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Autor: anton • September 26, 2010 • 1,077 Words (5 Pages) • 612 Views
#3) Whether it is ethical to keep a person alive if their quality of life is not good and will not improve. In such a case, what is the responsibility of the medical profession?
The following argument will be made toward the negative, suggesting that it is intrinsically unethical to keep a person alive under certain circumstances The first issue to address is the sub-components of the Quaestione in order to better set the argument in motion as a proof. The Quaestione can be divided up into the following components [whether it is ethical to keep a person alive] , [if their quality of life is not good] , [and will not improve]. , [In such a case, what is the responsibility] , [of the medical profession].
The first component is, in a general sense, unarguable. Standing alone, the statement of keeping someone alive bears a right to which every human is morally obliged to uphold. They key here is standing alone....Of course society's code of conduct says that we must preserve life, but this can only be true to a sense until the next issue is incorporated - what if their life is not good?
What exactly is not good? If we take it from an Aristotelean point of view, we can see that Aristotle claimed that happiness or good living - being happy, healthy, prosperous, and flourishing - is the goal of human life and the basis of all ethical behavior. This eudaimonia that he begins to describe is an end, in a sense that that goal has been reached. If one can no longer reach this ultimate goal or end or is rendered unable to physically or mentally move oneself in that direction (after all, someone else can't live your life for you to move you to happiness) their life is considered not good. A life rendered not good combined with our ethical obligation to keep someone alive, probably still not enough to grant the individual the ultimate end.
Now if you listen closely, this is where the turning point begins. Being a teleologist, Aristotle claims that every action is good only in so far that they achieve some good end. If life is not good, and we reach stage three where it will not improve, where is the action of keeping the individual alive reaching a good end. The life is not good, nor will it ever be good - so what is the good end that would result that would warrant this action to be a good action. If we would allow this person to die, the ultimate end would be the end of suffering not only for the individual but also for the end to the prolonged suffering to the loved ones around this person. The action of allowing to die has an end that carries more good that outweighs the bad of keeping alive. Along with this comes the advancement of other's lives brought on by the end of this bad condition (this will be discussed later). Not only are you ending these other evil feelings but one is also ending the not good situation revolving around the inability for this person to reach an eudaemonic end. If the decision is made to keep this person alive, the "not good" is prolonged with no apparent out weighing if good in the end.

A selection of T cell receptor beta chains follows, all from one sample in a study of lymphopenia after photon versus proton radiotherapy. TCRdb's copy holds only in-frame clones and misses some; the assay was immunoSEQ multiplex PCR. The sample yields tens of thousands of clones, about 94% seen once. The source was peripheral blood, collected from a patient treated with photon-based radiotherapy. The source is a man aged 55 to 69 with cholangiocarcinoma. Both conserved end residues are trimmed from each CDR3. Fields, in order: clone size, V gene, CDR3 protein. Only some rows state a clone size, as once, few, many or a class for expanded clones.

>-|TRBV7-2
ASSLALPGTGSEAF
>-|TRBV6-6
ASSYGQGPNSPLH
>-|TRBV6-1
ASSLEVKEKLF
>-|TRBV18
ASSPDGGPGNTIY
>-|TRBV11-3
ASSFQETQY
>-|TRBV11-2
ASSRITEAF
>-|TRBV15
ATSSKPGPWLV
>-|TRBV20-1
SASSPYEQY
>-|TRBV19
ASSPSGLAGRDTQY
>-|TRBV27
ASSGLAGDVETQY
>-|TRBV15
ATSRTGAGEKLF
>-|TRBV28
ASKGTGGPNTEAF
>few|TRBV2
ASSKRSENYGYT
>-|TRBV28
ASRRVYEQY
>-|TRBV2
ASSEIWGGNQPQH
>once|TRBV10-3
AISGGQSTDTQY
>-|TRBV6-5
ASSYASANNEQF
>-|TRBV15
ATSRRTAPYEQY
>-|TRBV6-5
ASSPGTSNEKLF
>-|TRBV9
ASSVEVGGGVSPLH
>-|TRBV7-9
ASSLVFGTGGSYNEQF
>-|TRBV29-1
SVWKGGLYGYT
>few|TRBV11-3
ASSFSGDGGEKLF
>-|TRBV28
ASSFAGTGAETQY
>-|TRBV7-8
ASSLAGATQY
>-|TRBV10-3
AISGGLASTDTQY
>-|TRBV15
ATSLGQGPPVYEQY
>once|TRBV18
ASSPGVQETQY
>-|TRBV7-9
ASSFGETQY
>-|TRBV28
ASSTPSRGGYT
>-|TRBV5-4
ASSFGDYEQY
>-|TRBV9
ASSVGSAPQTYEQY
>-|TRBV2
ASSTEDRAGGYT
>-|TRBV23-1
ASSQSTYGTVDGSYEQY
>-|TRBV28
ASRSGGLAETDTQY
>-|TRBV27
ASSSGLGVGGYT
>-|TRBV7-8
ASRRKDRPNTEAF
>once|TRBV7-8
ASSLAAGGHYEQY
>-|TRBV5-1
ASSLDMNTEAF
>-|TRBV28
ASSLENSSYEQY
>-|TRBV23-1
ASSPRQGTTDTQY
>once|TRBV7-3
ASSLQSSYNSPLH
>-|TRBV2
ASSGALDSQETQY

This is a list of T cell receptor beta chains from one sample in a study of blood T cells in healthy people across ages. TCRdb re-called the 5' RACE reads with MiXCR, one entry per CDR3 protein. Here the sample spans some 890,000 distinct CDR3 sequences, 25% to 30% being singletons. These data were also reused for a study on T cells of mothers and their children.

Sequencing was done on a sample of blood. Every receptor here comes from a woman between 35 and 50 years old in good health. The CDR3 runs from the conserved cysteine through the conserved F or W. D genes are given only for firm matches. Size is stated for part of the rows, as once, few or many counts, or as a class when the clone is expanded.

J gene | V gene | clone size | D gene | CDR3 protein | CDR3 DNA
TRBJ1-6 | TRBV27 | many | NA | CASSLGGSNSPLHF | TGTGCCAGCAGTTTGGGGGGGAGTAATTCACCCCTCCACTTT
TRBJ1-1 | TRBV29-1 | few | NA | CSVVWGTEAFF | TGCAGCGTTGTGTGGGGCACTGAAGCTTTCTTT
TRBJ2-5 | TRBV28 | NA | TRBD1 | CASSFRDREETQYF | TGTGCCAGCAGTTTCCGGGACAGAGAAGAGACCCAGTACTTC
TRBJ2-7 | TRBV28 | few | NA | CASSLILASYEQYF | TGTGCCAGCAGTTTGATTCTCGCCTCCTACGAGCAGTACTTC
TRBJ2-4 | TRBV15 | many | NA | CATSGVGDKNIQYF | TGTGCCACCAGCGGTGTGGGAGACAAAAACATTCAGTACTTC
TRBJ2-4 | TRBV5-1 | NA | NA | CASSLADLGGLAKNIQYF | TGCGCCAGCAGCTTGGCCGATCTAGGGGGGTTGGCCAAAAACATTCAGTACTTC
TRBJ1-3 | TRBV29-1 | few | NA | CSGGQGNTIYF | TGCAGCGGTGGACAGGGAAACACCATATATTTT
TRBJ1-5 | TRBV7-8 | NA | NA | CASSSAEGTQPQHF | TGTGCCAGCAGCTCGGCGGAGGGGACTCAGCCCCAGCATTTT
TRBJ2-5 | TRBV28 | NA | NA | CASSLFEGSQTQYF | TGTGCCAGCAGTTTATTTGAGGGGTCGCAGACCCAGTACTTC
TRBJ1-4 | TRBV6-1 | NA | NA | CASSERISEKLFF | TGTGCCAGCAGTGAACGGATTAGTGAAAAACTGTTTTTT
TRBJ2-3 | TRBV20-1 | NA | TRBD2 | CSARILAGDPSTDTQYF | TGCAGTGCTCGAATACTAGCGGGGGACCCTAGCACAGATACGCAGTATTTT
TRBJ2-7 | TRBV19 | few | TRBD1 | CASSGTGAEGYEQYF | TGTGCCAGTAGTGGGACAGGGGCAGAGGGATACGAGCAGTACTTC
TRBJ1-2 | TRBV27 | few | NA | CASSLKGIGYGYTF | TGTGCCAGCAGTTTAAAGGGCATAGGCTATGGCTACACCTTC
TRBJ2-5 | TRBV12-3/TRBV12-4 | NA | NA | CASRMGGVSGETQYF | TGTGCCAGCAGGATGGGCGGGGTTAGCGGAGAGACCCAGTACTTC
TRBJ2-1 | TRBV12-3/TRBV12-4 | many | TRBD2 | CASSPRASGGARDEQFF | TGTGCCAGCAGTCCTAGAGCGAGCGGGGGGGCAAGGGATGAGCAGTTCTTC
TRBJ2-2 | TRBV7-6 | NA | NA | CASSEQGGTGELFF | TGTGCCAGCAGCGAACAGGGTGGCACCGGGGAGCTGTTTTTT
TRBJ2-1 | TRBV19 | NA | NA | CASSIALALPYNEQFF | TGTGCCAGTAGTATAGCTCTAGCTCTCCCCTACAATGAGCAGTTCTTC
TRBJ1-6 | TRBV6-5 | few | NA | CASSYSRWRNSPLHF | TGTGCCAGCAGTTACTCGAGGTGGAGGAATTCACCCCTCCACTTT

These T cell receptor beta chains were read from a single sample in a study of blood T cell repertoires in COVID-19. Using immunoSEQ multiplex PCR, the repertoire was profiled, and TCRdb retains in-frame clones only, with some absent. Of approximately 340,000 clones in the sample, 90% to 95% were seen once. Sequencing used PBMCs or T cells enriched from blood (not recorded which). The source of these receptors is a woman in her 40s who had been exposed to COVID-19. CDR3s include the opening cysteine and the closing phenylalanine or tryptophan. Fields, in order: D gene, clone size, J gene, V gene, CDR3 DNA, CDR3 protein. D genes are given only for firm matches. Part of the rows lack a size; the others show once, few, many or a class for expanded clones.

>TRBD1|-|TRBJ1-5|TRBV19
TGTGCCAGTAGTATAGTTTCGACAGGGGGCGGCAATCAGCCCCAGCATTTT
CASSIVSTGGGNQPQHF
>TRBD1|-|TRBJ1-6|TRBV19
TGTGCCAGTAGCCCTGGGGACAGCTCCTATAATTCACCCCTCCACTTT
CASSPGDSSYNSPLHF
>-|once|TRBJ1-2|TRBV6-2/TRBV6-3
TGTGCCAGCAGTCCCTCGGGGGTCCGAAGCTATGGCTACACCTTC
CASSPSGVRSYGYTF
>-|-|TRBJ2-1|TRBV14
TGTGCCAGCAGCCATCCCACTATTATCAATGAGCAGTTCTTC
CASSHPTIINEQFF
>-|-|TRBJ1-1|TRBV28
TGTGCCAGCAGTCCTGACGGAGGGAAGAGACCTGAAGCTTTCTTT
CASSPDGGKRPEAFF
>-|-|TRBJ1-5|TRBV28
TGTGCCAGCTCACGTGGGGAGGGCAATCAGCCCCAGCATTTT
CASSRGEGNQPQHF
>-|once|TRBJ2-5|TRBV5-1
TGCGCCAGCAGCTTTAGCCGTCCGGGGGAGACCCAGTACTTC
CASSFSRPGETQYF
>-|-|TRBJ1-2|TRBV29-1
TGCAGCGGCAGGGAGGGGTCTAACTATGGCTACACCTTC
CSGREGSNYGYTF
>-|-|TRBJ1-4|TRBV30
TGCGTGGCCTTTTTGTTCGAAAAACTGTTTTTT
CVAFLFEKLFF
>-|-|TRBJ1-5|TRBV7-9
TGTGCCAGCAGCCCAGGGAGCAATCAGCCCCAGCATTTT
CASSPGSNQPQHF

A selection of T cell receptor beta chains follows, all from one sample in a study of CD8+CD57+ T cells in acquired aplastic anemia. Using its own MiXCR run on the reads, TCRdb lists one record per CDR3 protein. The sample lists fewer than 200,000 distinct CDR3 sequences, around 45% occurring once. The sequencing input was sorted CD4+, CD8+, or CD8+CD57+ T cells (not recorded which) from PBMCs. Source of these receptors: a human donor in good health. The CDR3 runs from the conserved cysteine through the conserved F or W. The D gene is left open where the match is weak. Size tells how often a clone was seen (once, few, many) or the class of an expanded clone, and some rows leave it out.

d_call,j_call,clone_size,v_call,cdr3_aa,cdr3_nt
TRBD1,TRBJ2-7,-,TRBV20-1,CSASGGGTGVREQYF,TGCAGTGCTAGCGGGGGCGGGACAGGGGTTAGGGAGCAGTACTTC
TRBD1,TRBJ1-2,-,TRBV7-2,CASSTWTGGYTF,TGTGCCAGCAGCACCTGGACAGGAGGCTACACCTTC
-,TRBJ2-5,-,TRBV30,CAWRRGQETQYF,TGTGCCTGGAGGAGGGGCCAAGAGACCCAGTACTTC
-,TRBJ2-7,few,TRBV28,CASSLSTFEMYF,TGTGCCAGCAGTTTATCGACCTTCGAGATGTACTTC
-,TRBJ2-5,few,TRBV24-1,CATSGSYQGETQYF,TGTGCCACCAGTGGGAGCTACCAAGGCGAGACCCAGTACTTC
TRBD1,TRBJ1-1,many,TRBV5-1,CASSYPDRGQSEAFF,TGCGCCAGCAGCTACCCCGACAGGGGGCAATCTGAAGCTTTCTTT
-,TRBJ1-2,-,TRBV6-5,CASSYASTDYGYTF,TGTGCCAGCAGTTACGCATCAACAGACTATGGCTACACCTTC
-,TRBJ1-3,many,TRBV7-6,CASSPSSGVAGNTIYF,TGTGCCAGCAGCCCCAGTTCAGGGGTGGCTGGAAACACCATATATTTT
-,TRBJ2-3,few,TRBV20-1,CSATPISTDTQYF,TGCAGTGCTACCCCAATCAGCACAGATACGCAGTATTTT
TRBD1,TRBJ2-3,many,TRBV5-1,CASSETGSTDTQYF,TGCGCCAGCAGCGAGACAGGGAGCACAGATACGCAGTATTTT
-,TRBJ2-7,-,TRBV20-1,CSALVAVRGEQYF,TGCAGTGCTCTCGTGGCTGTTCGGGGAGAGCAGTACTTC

Since this all came together in such a manner that the action of keeping someone alive in an non-improving, not good state holds more bad than good, then what are we to do and who is responsible for those decisions. This is where the medical profession comes into play. The responsibility of the medical profession is to inform the individuals involved of the condition in which the person in question is in. They are the only ones who are trusted to the